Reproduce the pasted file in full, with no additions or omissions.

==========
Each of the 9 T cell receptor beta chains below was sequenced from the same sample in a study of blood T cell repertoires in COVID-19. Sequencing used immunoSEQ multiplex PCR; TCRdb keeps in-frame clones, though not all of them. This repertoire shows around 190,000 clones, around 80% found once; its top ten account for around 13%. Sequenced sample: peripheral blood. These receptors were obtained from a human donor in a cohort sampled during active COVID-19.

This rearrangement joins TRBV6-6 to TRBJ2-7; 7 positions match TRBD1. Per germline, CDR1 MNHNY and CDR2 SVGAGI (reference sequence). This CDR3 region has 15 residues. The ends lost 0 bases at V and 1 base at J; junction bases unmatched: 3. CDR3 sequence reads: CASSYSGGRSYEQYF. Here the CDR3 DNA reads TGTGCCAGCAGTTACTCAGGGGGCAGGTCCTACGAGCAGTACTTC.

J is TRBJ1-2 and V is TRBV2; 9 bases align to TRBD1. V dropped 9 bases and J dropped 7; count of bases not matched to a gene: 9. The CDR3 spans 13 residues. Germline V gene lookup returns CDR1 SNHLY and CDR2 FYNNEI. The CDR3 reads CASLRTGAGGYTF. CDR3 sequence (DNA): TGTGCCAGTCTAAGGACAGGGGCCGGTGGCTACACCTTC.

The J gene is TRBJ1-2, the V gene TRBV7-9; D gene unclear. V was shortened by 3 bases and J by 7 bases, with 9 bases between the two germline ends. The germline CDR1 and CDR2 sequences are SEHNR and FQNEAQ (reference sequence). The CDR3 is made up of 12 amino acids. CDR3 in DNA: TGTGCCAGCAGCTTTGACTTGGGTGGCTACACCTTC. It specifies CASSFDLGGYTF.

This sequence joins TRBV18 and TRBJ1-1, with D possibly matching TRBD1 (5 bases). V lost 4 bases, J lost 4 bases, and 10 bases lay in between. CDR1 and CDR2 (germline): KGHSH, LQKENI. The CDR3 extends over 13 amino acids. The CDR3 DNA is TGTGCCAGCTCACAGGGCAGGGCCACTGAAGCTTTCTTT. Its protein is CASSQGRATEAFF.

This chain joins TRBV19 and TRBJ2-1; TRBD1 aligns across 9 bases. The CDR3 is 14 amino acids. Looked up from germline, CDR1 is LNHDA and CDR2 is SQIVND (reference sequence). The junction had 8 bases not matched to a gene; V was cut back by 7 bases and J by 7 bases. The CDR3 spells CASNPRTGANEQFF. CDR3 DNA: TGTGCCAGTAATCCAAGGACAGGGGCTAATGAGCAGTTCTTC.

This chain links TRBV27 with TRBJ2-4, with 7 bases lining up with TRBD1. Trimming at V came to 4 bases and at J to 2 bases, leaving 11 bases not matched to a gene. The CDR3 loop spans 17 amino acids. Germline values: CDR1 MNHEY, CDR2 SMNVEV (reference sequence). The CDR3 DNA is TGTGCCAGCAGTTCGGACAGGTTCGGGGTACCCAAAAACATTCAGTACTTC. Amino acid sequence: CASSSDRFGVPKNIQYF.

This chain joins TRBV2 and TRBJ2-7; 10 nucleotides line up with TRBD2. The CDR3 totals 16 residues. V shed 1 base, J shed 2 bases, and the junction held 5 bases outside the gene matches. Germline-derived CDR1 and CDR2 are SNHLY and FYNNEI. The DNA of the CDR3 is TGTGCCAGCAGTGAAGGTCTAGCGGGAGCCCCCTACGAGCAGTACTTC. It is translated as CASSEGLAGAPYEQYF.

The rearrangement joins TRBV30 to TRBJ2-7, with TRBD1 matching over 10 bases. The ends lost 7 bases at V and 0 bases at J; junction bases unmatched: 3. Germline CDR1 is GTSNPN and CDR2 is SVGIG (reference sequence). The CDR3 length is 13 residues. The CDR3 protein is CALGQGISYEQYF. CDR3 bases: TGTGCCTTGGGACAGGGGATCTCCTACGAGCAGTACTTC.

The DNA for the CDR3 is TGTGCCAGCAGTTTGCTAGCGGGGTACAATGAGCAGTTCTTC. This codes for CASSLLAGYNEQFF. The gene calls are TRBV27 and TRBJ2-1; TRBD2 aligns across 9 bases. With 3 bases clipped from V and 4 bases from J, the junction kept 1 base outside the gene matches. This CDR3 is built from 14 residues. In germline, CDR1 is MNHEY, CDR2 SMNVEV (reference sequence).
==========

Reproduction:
Each of the 9 T cell receptor beta chains below was sequenced from the same sample in a study of blood T cell repertoires in COVID-19. Sequencing used immunoSEQ multiplex PCR; TCRdb keeps in-frame clones, though not all of them. This repertoire shows around 190,000 clones, around 80% found once; its top ten account for around 13%. Sequenced sample: peripheral blood. These receptors were obtained from a human donor in a cohort sampled during active COVID-19.

This rearrangement joins TRBV6-6 to TRBJ2-7; 7 positions match TRBD1. Per germline, CDR1 MNHNY and CDR2 SVGAGI (reference sequence). This CDR3 region has 15 residues. The ends lost 0 bases at V and 1 base at J; junction bases unmatched: 3. CDR3 sequence reads: CASSYSGGRSYEQYF. Here the CDR3 DNA reads TGTGCCAGCAGTTACTCAGGGGGCAGGTCCTACGAGCAGTACTTC.

J is TRBJ1-2 and V is TRBV2; 9 bases align to TRBD1. V dropped 9 bases and J dropped 7; count of bases not matched to a gene: 9. The CDR3 spans 13 residues. Germline V gene lookup returns CDR1 SNHLY and CDR2 FYNNEI. The CDR3 reads CASLRTGAGGYTF. CDR3 sequence (DNA): TGTGCCAGTCTAAGGACAGGGGCCGGTGGCTACACCTTC.

The J gene is TRBJ1-2, the V gene TRBV7-9; D gene unclear. V was shortened by 3 bases and J by 7 bases, with 9 bases between the two germline ends. The germline CDR1 and CDR2 sequences are SEHNR and FQNEAQ (reference sequence). The CDR3 is made up of 12 amino acids. CDR3 in DNA: TGTGCCAGCAGCTTTGACTTGGGTGGCTACACCTTC. It specifies CASSFDLGGYTF.

This sequence joins TRBV18 and TRBJ1-1, with D possibly matching TRBD1 (5 bases). V lost 4 bases, J lost 4 bases, and 10 bases lay in between. CDR1 and CDR2 (germline): KGHSH, LQKENI. The CDR3 extends over 13 amino acids. The CDR3 DNA is TGTGCCAGCTCACAGGGCAGGGCCACTGAAGCTTTCTTT. Its protein is CASSQGRATEAFF.

This chain joins TRBV19 and TRBJ2-1; TRBD1 aligns across 9 bases. The CDR3 is 14 amino acids. Looked up from germline, CDR1 is LNHDA and CDR2 is SQIVND (reference sequence). The junction had 8 bases not matched to a gene; V was cut back by 7 bases and J by 7 bases. The CDR3 spells CASNPRTGANEQFF. CDR3 DNA: TGTGCCAGTAATCCAAGGACAGGGGCTAATGAGCAGTTCTTC.

This chain links TRBV27 with TRBJ2-4, with 7 bases lining up with TRBD1. Trimming at V came to 4 bases and at J to 2 bases, leaving 11 bases not matched to a gene. The CDR3 loop spans 17 amino acids. Germline values: CDR1 MNHEY, CDR2 SMNVEV (reference sequence). The CDR3 DNA is TGTGCCAGCAGTTCGGACAGGTTCGGGGTACCCAAAAACATTCAGTACTTC. Amino acid sequence: CASSSDRFGVPKNIQYF.

This chain joins TRBV2 and TRBJ2-7; 10 nucleotides line up with TRBD2. The CDR3 totals 16 residues. V shed 1 base, J shed 2 bases, and the junction held 5 bases outside the gene matches. Germline-derived CDR1 and CDR2 are SNHLY and FYNNEI. The DNA of the CDR3 is TGTGCCAGCAGTGAAGGTCTAGCGGGAGCCCCCTACGAGCAGTACTTC. It is translated as CASSEGLAGAPYEQYF.

The rearrangement joins TRBV30 to TRBJ2-7, with TRBD1 matching over 10 bases. The ends lost 7 bases at V and 0 bases at J; junction bases unmatched: 3. Germline CDR1 is GTSNPN and CDR2 is SVGIG (reference sequence). The CDR3 length is 13 residues. The CDR3 protein is CALGQGISYEQYF. CDR3 bases: TGTGCCTTGGGACAGGGGATCTCCTACGAGCAGTACTTC.

The DNA for the CDR3 is TGTGCCAGCAGTTTGCTAGCGGGGTACAATGAGCAGTTCTTC. This codes for CASSLLAGYNEQFF. The gene calls are TRBV27 and TRBJ2-1; TRBD2 aligns across 9 bases. With 3 bases clipped from V and 4 bases from J, the junction kept 1 base outside the gene matches. This CDR3 is built from 14 residues. In germline, CDR1 is MNHEY, CDR2 SMNVEV (reference sequence).